Though illegal, money laundering is a big business. According to the Federal Bureau of Investigations, an estimated 2% of the United States’ economy in 2010 consisted of proceeds from crime. Money laundering involves moving these assets around and hiding their origins for later access. It is of particular interest for the FBI and other law enforcement agencies in the U.S. to combat money laundering because other forms of criminal activity cannot continue without access to usable profits.
The goal of money laundering is to obscure that the initial source of the income was criminal activity. A complex series of financial transactions makes the origin of the funds harder for authorities to track down.
What do prosecutors have to prove in a money laundering case?
According to Cornell Law School, concealment of the money is not enough to prove an allegation of money laundering. Prosecutors must show that the purpose of concealing the money was to obscure where the money came from, who has ownership of it and/or who controls it. If the concealment of the money took place for some other reason, a money laundering charge is not valid.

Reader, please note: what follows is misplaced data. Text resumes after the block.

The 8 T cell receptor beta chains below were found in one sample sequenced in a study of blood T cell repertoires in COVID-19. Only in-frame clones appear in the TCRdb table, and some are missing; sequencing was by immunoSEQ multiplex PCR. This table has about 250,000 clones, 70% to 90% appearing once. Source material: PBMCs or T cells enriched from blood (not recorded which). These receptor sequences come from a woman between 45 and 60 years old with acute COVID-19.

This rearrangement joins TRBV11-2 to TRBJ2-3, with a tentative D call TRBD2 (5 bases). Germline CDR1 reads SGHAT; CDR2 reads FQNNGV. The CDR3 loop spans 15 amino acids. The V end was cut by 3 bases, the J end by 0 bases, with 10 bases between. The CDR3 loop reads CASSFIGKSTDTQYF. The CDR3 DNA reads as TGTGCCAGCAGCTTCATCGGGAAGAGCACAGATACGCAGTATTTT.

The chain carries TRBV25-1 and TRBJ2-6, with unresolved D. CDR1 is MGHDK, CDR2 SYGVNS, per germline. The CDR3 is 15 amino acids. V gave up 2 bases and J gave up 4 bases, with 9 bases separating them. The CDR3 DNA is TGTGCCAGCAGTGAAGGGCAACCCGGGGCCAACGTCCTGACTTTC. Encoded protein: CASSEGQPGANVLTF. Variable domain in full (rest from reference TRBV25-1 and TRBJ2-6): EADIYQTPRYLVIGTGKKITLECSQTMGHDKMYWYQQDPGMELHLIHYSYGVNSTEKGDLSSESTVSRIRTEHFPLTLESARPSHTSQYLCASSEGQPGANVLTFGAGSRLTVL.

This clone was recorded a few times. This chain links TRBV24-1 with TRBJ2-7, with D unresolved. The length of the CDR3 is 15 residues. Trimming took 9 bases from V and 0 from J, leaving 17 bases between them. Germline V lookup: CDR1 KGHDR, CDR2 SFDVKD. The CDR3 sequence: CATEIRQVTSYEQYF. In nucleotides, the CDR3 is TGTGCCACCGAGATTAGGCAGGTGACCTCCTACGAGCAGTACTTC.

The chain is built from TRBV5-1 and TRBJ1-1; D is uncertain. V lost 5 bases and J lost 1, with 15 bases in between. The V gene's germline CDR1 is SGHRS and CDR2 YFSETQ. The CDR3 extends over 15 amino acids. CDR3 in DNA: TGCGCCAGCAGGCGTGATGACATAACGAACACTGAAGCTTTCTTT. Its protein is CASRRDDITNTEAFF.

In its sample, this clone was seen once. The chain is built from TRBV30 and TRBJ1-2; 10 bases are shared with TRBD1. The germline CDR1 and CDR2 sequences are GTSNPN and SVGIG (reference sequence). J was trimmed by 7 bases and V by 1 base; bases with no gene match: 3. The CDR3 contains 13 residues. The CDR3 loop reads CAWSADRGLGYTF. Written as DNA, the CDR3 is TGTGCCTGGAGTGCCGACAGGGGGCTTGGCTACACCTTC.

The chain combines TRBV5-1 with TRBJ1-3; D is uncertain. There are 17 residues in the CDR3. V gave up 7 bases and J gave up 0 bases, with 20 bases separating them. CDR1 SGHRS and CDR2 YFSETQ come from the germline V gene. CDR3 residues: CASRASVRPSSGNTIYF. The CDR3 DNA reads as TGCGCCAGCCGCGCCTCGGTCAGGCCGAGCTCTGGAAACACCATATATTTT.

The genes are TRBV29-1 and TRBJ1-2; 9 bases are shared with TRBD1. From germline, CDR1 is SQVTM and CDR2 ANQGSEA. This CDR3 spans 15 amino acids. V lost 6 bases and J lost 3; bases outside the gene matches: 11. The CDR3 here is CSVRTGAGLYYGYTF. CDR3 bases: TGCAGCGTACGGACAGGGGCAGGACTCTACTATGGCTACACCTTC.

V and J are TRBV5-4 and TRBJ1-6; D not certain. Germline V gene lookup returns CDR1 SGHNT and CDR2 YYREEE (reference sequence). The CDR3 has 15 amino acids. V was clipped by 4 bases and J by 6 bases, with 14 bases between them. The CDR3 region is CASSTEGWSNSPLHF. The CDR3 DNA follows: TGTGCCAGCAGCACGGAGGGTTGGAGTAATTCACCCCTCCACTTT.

What federal laws apply to money laundering?
Money laundering became a federal crime with more serious consequences in 1986 because of the Money Laundering Control Act. Before that, there was the Bank Secrecy Act of 1970. This law required banks to report financial transactions involving amounts of more than $10,000. The USA Patriot Act passed in 2001 to combat terrorist activities. It broadened the terms of the Bank Secrecy Act to include more financial institutions and expanded the scope of their responsibilities to report questionable transactions.